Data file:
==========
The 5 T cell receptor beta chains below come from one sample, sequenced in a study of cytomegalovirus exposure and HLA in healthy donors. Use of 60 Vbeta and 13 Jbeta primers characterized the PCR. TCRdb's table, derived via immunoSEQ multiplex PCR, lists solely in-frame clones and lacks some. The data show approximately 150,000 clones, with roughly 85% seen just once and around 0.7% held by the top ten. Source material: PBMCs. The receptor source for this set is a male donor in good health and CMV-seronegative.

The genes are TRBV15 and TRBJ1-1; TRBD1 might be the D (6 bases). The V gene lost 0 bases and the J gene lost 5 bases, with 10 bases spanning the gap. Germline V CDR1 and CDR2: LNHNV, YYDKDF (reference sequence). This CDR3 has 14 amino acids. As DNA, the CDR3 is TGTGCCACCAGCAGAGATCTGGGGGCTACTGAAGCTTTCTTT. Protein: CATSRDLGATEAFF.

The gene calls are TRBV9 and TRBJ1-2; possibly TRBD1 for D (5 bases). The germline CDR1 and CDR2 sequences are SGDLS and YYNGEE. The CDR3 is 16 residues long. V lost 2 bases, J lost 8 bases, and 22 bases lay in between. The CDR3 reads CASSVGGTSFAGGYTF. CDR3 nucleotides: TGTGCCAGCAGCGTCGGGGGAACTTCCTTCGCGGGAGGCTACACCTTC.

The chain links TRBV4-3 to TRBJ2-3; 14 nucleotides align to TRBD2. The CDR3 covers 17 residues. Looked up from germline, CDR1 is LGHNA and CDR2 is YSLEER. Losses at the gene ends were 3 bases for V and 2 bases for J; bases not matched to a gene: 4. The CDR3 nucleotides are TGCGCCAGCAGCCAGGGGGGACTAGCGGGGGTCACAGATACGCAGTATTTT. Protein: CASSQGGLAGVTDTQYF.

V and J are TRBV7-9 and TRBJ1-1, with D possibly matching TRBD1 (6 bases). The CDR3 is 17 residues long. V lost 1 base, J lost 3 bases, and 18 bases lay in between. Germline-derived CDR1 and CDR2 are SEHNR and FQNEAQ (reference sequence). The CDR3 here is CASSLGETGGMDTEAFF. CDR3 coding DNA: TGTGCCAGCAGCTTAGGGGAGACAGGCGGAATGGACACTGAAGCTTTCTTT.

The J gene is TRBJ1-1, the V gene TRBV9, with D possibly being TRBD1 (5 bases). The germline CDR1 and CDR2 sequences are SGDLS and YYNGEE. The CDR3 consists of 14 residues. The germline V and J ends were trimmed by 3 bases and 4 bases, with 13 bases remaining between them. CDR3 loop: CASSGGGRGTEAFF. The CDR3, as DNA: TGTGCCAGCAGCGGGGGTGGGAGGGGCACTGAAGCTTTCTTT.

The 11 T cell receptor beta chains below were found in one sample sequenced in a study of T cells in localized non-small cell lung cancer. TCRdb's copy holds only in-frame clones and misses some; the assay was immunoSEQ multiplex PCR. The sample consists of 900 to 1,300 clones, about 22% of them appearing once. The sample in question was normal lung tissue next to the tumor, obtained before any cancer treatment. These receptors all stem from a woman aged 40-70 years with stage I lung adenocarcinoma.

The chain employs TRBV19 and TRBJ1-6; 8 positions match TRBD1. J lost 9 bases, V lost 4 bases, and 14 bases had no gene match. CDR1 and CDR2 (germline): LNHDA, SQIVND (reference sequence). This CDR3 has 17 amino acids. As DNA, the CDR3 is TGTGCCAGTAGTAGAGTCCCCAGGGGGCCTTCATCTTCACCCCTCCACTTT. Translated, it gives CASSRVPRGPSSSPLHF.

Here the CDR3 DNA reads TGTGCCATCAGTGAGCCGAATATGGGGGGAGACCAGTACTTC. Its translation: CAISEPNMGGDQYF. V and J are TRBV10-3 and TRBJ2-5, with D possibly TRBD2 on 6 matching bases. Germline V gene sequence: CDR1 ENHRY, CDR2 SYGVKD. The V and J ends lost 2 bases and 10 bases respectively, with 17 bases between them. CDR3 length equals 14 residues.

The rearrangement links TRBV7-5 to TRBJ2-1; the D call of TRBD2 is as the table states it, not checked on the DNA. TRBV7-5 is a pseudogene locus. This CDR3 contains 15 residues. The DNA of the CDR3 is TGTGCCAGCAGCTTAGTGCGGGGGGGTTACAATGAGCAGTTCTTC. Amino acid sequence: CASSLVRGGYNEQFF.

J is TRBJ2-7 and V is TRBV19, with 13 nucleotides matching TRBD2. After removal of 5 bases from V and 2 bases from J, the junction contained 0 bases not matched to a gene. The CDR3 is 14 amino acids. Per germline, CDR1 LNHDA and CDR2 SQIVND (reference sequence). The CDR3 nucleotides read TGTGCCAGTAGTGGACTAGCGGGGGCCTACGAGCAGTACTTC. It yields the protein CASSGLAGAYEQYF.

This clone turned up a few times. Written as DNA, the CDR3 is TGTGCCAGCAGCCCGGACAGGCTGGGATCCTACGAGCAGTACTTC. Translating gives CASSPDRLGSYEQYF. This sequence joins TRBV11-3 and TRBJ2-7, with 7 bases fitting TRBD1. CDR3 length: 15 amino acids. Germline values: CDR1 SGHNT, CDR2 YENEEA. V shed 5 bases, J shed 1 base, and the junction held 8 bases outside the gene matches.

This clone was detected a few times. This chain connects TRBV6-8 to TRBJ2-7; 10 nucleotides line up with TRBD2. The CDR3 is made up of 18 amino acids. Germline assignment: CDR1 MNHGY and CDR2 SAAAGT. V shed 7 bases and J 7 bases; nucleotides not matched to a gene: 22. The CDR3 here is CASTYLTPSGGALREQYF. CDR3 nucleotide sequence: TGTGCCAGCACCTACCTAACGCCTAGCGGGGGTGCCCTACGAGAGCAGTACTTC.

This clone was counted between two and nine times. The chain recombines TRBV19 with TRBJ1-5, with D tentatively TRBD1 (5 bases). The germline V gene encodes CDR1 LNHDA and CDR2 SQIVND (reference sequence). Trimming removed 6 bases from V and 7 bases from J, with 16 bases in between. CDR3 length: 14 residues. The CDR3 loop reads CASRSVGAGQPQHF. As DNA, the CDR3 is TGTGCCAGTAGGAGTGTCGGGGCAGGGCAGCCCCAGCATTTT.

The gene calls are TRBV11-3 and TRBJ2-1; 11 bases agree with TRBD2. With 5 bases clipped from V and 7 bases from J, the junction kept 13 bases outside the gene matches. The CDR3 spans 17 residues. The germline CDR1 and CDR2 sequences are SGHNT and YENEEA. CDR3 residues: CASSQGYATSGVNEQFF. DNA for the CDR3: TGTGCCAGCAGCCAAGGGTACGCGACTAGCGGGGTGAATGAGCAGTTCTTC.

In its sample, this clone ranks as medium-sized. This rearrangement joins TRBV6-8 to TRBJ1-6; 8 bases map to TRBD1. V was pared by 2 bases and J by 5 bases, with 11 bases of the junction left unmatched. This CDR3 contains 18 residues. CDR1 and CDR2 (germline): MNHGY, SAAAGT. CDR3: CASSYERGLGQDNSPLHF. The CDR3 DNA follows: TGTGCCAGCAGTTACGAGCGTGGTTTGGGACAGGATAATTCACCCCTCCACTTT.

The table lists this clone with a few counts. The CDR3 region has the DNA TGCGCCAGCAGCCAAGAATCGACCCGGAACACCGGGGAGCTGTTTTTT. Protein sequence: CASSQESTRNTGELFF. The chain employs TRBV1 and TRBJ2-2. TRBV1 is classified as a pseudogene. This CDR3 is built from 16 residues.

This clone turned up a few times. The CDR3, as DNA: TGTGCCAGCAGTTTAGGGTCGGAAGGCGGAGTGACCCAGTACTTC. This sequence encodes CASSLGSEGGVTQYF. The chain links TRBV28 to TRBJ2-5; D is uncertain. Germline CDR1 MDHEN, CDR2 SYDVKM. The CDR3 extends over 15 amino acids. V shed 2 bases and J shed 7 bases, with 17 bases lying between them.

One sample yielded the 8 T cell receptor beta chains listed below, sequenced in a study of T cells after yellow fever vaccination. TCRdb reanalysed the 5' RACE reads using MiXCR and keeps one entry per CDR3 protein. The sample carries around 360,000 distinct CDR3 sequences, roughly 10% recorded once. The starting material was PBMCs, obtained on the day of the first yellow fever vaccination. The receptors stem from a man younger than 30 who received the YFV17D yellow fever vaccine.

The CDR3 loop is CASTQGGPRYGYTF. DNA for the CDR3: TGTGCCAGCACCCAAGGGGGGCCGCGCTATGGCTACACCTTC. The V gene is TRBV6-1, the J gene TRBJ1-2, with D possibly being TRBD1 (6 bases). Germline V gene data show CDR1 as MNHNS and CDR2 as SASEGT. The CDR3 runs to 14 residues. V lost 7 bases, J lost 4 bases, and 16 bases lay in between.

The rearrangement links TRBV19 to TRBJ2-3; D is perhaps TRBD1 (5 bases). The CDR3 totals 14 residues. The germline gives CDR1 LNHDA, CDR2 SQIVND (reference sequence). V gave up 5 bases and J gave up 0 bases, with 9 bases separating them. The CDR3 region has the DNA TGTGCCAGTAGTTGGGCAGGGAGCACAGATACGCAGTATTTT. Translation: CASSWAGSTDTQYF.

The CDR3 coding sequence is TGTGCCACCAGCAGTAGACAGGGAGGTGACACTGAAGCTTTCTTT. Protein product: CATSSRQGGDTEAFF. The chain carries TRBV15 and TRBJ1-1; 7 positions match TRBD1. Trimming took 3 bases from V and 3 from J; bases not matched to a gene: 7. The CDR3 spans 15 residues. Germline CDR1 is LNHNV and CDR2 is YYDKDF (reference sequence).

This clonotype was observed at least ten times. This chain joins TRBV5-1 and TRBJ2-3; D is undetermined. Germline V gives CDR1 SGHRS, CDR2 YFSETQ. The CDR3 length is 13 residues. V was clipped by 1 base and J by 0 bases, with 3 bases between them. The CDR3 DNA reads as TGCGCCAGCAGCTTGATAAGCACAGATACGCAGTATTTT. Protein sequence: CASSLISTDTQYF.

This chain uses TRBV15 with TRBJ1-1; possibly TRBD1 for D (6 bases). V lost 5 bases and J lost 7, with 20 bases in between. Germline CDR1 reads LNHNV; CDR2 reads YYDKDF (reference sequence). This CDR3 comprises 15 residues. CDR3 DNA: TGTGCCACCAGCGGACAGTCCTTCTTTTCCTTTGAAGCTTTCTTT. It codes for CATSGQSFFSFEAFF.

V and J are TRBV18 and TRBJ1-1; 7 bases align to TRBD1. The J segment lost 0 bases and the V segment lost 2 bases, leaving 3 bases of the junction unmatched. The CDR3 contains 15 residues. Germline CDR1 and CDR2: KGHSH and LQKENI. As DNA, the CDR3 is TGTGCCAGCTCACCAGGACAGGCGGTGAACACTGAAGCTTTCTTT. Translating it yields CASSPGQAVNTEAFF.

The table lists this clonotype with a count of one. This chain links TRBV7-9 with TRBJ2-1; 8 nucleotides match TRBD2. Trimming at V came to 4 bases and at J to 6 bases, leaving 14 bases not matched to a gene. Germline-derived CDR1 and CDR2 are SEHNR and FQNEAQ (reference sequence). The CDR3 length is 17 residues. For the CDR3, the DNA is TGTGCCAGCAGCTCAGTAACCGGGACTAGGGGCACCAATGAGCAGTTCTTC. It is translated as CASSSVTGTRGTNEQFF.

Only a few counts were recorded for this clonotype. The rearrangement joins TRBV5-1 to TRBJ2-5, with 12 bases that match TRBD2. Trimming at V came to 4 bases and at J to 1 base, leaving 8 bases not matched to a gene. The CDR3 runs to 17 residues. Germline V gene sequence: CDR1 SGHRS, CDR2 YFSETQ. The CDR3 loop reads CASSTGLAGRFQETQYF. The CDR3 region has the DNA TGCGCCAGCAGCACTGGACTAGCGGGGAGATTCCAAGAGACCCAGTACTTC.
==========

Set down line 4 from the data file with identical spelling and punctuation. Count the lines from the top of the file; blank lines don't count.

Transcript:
The chain links TRBV4-3 to TRBJ2-3; 14 nucleotides align to TRBD2. The CDR3 covers 17 residues. Looked up from germline, CDR1 is LGHNA and CDR2 is YSLEER. Losses at the gene ends were 3 bases for V and 2 bases for J; bases not matched to a gene: 4. The CDR3 nucleotides are TGCGCCAGCAGCCAGGGGGGACTAGCGGGGGTCACAGATACGCAGTATTTT. Protein: CASSQGGLAGVTDTQYF.